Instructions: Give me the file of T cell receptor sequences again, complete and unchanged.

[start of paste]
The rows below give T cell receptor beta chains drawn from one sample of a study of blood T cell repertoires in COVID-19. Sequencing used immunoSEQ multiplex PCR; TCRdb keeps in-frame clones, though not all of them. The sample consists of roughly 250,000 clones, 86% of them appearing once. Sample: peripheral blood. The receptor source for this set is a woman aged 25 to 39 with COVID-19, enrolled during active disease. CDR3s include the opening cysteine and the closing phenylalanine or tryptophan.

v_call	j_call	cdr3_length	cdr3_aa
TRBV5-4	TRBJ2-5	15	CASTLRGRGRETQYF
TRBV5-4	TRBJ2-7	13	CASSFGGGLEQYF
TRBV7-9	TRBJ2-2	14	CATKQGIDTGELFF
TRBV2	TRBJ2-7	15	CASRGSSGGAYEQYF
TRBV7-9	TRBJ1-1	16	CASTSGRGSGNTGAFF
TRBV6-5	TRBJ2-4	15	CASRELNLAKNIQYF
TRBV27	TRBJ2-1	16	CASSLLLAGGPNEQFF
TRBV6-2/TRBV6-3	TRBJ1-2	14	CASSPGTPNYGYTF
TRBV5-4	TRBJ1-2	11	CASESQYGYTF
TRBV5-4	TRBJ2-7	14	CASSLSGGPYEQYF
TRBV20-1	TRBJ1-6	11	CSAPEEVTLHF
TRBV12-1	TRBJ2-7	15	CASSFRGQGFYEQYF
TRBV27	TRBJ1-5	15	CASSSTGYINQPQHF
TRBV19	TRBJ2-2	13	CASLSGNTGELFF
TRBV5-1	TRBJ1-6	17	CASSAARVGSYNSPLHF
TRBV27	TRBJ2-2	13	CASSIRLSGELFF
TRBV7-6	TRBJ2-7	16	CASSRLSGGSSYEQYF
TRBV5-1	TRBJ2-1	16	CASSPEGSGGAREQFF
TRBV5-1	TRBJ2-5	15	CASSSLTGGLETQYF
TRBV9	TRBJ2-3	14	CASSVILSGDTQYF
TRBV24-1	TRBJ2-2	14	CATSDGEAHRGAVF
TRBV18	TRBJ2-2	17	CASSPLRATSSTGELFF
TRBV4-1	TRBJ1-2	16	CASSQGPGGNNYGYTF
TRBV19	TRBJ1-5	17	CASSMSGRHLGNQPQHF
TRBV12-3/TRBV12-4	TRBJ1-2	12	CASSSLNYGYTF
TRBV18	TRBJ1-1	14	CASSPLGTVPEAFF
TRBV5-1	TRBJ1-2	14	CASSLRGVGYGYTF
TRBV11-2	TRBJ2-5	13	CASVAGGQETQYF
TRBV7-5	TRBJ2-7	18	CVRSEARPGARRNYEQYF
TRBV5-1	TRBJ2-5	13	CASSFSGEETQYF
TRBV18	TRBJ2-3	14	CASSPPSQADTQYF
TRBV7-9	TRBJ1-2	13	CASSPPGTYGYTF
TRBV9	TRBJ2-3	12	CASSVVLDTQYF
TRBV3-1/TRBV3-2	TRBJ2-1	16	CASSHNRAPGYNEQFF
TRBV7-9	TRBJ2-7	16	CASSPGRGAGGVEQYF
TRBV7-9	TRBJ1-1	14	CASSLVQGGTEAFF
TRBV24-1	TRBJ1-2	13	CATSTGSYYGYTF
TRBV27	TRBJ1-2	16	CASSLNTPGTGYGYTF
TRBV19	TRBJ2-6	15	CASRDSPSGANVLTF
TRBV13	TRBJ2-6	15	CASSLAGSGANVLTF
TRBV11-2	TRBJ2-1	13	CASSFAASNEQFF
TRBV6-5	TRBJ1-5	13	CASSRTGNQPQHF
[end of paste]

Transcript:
The rows below give T cell receptor beta chains drawn from one sample of a study of blood T cell repertoires in COVID-19. Sequencing used immunoSEQ multiplex PCR; TCRdb keeps in-frame clones, though not all of them. The sample consists of roughly 250,000 clones, 86% of them appearing once. Sample: peripheral blood. The receptor source for this set is a woman aged 25 to 39 with COVID-19, enrolled during active disease. CDR3s include the opening cysteine and the closing phenylalanine or tryptophan.

v_call	j_call	cdr3_length	cdr3_aa
TRBV5-4	TRBJ2-5	15	CASTLRGRGRETQYF
TRBV5-4	TRBJ2-7	13	CASSFGGGLEQYF
TRBV7-9	TRBJ2-2	14	CATKQGIDTGELFF
TRBV2	TRBJ2-7	15	CASRGSSGGAYEQYF
TRBV7-9	TRBJ1-1	16	CASTSGRGSGNTGAFF
TRBV6-5	TRBJ2-4	15	CASRELNLAKNIQYF
TRBV27	TRBJ2-1	16	CASSLLLAGGPNEQFF
TRBV6-2/TRBV6-3	TRBJ1-2	14	CASSPGTPNYGYTF
TRBV5-4	TRBJ1-2	11	CASESQYGYTF
TRBV5-4	TRBJ2-7	14	CASSLSGGPYEQYF
TRBV20-1	TRBJ1-6	11	CSAPEEVTLHF
TRBV12-1	TRBJ2-7	15	CASSFRGQGFYEQYF
TRBV27	TRBJ1-5	15	CASSSTGYINQPQHF
TRBV19	TRBJ2-2	13	CASLSGNTGELFF
TRBV5-1	TRBJ1-6	17	CASSAARVGSYNSPLHF
TRBV27	TRBJ2-2	13	CASSIRLSGELFF
TRBV7-6	TRBJ2-7	16	CASSRLSGGSSYEQYF
TRBV5-1	TRBJ2-1	16	CASSPEGSGGAREQFF
TRBV5-1	TRBJ2-5	15	CASSSLTGGLETQYF
TRBV9	TRBJ2-3	14	CASSVILSGDTQYF
TRBV24-1	TRBJ2-2	14	CATSDGEAHRGAVF
TRBV18	TRBJ2-2	17	CASSPLRATSSTGELFF
TRBV4-1	TRBJ1-2	16	CASSQGPGGNNYGYTF
TRBV19	TRBJ1-5	17	CASSMSGRHLGNQPQHF
TRBV12-3/TRBV12-4	TRBJ1-2	12	CASSSLNYGYTF
TRBV18	TRBJ1-1	14	CASSPLGTVPEAFF
TRBV5-1	TRBJ1-2	14	CASSLRGVGYGYTF
TRBV11-2	TRBJ2-5	13	CASVAGGQETQYF
TRBV7-5	TRBJ2-7	18	CVRSEARPGARRNYEQYF
TRBV5-1	TRBJ2-5	13	CASSFSGEETQYF
TRBV18	TRBJ2-3	14	CASSPPSQADTQYF
TRBV7-9	TRBJ1-2	13	CASSPPGTYGYTF
TRBV9	TRBJ2-3	12	CASSVVLDTQYF
TRBV3-1/TRBV3-2	TRBJ2-1	16	CASSHNRAPGYNEQFF
TRBV7-9	TRBJ2-7	16	CASSPGRGAGGVEQYF
TRBV7-9	TRBJ1-1	14	CASSLVQGGTEAFF
TRBV24-1	TRBJ1-2	13	CATSTGSYYGYTF
TRBV27	TRBJ1-2	16	CASSLNTPGTGYGYTF
TRBV19	TRBJ2-6	15	CASRDSPSGANVLTF
TRBV13	TRBJ2-6	15	CASSLAGSGANVLTF
TRBV11-2	TRBJ2-1	13	CASSFAASNEQFF
TRBV6-5	TRBJ1-5	13	CASSRTGNQPQHF